Walking out to Marching on Together in my first game, following in the footsteps of some of the greatest managers in the history of British football and getting the ovation I did was incredible. Sitting in the dugout, I had to keep pinching myself.
Was this actually happening?
On the training ground, we carried on working with the attackers. With time, they flourished. The defenders started to enjoy themselves more on the ball, too. Players had a freedom to express themselves that they may not have had before.
And with that freedom came results.
In my first season with Leeds we made the playoffs. The next season we achieved the club’s best ever start.
Then, a defining moment: Manchester United away in the third round of the FA Cup.
We’d struggled past Kettering Town in the previous round, requiring a replay and extra-time to put the game to bed.
And yet, within the group, there was a genuine belief that we could beat Premier League champions Manchester United.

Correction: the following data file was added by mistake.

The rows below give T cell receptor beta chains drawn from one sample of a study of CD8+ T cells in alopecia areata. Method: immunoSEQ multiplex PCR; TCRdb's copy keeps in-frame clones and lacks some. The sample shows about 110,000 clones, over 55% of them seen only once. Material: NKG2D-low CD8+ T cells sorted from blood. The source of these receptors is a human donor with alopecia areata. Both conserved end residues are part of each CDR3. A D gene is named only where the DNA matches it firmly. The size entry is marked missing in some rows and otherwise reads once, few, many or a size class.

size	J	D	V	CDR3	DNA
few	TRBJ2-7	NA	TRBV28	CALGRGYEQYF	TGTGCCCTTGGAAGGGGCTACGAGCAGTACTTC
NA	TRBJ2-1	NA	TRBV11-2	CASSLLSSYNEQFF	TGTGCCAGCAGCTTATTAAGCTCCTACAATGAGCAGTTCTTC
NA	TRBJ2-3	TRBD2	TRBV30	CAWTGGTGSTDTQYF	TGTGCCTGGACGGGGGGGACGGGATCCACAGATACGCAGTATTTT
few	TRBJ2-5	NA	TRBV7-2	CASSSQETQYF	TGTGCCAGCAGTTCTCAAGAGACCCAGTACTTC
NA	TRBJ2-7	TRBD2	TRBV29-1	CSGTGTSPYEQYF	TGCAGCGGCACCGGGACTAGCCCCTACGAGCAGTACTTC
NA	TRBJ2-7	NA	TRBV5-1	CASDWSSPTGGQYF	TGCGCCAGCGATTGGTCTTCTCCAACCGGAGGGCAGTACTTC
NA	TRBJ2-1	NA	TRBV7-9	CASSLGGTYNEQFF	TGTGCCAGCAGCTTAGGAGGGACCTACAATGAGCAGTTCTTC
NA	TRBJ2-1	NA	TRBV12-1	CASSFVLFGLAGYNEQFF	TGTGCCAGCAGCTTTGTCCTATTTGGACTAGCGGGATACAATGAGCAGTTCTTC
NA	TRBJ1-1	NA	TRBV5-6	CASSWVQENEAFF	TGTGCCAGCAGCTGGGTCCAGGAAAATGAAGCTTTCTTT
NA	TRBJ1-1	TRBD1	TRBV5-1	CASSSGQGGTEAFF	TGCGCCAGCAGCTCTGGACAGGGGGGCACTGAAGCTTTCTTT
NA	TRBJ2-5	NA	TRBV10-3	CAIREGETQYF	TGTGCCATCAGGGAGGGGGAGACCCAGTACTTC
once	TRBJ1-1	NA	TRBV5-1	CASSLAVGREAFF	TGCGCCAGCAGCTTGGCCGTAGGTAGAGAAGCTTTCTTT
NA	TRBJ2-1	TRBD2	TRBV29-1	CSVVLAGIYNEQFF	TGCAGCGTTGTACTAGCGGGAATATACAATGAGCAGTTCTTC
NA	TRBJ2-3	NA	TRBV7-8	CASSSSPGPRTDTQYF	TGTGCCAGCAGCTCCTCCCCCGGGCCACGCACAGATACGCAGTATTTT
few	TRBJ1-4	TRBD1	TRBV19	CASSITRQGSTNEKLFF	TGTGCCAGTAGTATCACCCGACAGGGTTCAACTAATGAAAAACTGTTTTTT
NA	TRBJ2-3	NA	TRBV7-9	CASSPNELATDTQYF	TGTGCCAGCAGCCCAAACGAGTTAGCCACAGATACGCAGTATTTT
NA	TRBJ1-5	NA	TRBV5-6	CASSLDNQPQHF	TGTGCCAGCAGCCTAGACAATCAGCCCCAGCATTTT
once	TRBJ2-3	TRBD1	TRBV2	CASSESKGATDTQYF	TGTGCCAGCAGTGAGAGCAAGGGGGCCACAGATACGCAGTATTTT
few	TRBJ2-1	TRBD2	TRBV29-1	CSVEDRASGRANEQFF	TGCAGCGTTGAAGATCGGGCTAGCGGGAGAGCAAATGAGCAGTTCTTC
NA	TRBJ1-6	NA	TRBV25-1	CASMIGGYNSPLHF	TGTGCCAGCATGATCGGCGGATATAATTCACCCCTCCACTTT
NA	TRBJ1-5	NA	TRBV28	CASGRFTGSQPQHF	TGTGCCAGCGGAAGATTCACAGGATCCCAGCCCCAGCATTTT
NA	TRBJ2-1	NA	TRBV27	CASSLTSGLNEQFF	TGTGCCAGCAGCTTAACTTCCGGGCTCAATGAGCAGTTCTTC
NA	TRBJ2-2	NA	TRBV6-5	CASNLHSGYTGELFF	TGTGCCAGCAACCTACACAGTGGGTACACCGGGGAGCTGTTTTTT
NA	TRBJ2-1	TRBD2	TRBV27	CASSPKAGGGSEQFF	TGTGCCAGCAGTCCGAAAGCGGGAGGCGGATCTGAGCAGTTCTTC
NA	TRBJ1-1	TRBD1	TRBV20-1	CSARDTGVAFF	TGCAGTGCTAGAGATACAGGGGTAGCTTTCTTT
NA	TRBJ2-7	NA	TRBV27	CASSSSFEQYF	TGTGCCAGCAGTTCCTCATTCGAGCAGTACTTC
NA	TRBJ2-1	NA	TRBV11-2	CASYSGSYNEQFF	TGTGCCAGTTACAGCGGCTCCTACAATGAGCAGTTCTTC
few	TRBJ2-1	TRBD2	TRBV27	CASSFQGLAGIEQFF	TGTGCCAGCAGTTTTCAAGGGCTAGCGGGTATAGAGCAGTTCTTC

“If you ever get into a situation where you think you’ve cracked it then you can easily come unstuck”
“If you can do something today, you’ll be remembered forever in Leeds United folklore,” I told them. “You might never have another opportunity to play against Manchester United, so give everything. If it doesn’t work out, then at least you can have no regrets.”
Nobody gave us a chance. We were just a League One team.
We set up in our usual 4-4-2. Four central midfielders played across the middle of the park to keep us narrow. We knew we had to keep our structure and be hard to beat, defend well, then enjoy possession when we got the ball. You can’t just give the ball away cheaply and keep inviting pressure.
Everyone had to do their job.
We got an early goal and then didn’t sit back.
When the final whistle blew, Sir Alex Ferguson congratulated us. In his office after the match, he told me that we deserved to win the game.
There was no greater compliment.
And there was no better opportunity to learn. I picked Sir Alex’s brains and made sure I took his advice. As a manager you’ve always got to be open to new ideas and seek out advice from others.